That limited scope of preemption under subsections (b)(3) and (b)(4) comports with Congress's requirement that a regulation "cover[] the subject matter" of state law before it will be preempted. Through subsections (b)(3) and (b)(4), the Secretary has interposed a prescribed federal decisional process for identifying precisely what protections are "adequate" for individual crossings and has carved out the specific role for railroads to play in that process. See Easterwood, 507 U.S. at 670-671 (when the provisions of 23 C.F.R. 646.214(b)(3) and (4) "are applicable," "the Secretary has determined the devices to be installed and the means by which railroads are to participate in their selection"). In so doing, the Secretary's regulation has substantially subsumed the role traditionally played by state officials or by the jury in a tort suit in determining the appropriate level of protection for an individual crossing and assigning a level of responsibility for providing such protection to the railroads.

By contrast, under 23 U.S.C. 130(d) and 23 C.F.R. 646.214(b)(1), implementation of the minimum warning requirement (i) brings no focused federal decisional process to bear on the adequacy of a particular crossing's protective devices, (ii) entails no determination of what protections are "adequate" for a given intersection based on its own particular conditions and usages, and (iii) offers no federally prescribed role for railroads in installing the statutorily prescribed minimum level of protection. Rather, the statutory and regulatory scheme expressly leave to future study and review by the State and/or railroads the decision as to what level of protection each individual crossing actually warrants. See Hillsborough County v. Automated Med. Labs., Inc., 471 U.S. 707, 721 (1985) (where no federal official "has struck a particular balance between safety and quantity" and the "regulations, which contemplated additional state and local requirements, merely establish minimum safety standards," additional protections by local government are not preempted). Section 130(d) and 23 C.F.R. 646.214(b)(1) therefore do not "cover[] the subject matter" of state tort law.28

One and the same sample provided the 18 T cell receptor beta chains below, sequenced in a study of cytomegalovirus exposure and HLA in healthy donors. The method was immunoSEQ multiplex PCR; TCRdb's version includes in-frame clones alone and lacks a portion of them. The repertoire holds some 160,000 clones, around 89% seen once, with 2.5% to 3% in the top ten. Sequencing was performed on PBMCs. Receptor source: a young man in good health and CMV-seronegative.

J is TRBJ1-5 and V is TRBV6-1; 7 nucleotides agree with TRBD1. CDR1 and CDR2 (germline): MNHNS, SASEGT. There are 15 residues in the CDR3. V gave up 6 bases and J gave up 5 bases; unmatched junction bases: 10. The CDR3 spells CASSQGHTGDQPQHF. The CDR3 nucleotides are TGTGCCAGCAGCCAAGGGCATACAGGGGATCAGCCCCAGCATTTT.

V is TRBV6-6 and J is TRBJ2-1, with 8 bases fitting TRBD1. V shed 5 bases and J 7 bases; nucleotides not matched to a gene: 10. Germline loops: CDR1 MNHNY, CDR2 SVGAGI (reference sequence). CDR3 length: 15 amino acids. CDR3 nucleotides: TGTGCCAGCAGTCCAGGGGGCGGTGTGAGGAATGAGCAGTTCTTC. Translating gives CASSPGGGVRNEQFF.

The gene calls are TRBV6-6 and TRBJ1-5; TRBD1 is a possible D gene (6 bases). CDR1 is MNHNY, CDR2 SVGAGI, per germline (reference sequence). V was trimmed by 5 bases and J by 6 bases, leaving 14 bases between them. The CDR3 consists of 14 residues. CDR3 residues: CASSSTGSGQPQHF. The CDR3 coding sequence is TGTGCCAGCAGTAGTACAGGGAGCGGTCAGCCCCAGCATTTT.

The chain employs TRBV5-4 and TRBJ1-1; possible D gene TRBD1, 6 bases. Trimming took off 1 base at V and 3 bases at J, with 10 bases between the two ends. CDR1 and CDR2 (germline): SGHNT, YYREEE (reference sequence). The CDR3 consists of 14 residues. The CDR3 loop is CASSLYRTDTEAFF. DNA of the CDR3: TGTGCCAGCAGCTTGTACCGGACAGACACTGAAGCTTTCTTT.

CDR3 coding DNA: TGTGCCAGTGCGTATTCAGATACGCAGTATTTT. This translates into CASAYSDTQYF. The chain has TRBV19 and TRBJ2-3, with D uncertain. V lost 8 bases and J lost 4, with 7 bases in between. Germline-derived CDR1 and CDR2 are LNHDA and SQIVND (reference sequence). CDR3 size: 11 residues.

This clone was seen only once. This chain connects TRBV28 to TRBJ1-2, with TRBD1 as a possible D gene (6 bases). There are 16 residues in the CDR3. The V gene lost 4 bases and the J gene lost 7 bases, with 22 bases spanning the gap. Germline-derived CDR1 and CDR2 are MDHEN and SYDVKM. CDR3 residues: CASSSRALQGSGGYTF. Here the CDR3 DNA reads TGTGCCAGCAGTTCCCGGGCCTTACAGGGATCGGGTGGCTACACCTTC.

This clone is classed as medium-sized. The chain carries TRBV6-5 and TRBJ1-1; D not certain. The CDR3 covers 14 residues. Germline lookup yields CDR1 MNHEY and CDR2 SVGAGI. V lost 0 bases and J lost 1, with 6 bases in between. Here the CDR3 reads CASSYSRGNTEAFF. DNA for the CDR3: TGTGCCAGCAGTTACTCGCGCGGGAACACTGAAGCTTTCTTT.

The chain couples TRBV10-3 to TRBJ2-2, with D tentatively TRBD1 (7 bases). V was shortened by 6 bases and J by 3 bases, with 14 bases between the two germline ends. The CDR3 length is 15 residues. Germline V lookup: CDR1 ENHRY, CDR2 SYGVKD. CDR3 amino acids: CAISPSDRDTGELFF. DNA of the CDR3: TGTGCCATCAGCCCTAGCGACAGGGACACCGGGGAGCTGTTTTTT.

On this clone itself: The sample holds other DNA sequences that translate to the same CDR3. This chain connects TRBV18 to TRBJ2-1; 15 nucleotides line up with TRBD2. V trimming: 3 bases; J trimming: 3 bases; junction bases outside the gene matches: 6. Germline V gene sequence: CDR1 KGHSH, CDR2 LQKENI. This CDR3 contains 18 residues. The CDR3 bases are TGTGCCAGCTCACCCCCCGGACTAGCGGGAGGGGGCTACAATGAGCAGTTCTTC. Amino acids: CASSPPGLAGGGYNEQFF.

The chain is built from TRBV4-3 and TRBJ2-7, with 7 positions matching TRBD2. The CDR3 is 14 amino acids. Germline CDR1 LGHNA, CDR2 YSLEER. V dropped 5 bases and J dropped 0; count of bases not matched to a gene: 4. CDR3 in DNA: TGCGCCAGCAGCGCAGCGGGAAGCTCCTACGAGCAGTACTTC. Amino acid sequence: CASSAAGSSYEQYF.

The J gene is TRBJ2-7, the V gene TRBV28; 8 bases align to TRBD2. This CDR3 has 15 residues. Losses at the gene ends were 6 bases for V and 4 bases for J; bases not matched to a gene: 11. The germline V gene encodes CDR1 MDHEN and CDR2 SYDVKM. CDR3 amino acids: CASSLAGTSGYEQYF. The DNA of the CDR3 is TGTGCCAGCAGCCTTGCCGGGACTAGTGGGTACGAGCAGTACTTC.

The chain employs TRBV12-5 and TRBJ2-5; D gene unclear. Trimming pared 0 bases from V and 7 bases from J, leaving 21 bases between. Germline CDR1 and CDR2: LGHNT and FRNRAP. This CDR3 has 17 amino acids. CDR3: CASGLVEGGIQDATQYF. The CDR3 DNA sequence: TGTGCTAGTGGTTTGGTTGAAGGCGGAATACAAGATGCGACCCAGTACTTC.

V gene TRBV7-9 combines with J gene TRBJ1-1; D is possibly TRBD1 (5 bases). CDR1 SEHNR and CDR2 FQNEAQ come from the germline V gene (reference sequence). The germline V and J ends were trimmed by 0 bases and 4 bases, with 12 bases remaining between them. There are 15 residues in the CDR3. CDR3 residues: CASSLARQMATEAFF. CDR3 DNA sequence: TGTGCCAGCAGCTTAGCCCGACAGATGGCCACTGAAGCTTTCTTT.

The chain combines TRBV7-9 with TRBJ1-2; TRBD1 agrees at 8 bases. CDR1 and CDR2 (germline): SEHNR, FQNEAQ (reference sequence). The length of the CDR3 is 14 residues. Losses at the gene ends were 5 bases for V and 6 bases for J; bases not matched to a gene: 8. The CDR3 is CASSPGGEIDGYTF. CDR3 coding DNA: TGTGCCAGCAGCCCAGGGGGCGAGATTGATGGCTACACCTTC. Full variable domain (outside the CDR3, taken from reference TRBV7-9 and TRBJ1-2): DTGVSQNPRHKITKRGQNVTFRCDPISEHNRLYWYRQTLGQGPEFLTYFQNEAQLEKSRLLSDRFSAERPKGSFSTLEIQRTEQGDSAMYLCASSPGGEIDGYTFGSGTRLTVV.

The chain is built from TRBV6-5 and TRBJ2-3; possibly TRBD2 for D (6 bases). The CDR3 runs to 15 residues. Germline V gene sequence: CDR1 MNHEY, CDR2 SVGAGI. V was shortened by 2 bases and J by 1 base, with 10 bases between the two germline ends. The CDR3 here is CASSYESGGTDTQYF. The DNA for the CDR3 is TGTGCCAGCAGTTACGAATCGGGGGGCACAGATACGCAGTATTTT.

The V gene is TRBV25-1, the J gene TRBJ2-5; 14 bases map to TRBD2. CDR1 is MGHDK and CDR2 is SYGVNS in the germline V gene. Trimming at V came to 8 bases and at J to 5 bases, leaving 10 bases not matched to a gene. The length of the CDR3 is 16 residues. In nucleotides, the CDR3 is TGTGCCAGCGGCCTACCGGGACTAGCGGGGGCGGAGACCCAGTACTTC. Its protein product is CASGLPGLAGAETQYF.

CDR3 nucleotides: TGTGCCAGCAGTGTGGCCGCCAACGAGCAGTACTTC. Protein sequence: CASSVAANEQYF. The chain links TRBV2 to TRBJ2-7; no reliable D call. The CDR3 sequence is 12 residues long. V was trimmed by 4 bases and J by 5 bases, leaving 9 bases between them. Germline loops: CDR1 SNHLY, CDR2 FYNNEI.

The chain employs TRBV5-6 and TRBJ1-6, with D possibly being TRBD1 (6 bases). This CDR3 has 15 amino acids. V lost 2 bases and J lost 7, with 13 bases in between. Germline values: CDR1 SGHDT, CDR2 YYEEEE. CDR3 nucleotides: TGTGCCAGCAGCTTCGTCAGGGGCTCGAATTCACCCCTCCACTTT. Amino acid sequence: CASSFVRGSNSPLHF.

C. Federal Funding Of The Minimum Warning Devices Alone Is Insufficient To Trigger Preemption

1. Petitioner places great weight (Br. 27-30) on the fact that federal funds financed the installation of the minimum warning signs in this case. But the provision of federal funds is not a "regulation" or "order" of the Secretary that "cover[s] the subject matter" of any state law. 49 U.S.C. 20106. Indeed, the federal government routinely provides billions of dollars to the States without preempting their laws or regulations.

Petitioner contends (Br. 25-30) that, under Easterwood, "[f]ederal funding is the touchstone of preemption in this area." Br. 29. Easterwood held no such thing. If federal funding sufficed to trigger preemption, then there would have been no need for the Court carefully to parse the various regulations to determine which "cover[ed] the subject matter" of state tort law. See Easterwood, 507 U.S. at 667-671. Instead, Easterwood held only that, when subsections (b)(3) and (b)(4) "are applicable, state tort law is pre-empted," 507 U.S. at 670, because the regulation's provision for individualized crossing improvements based on diagnostic studies and particularized analyses "cover[s] the subject matter of state [tort] law which * * * seeks to impose an independent duty on a railroad to identify and/or repair dangerous crossings," id. at 671.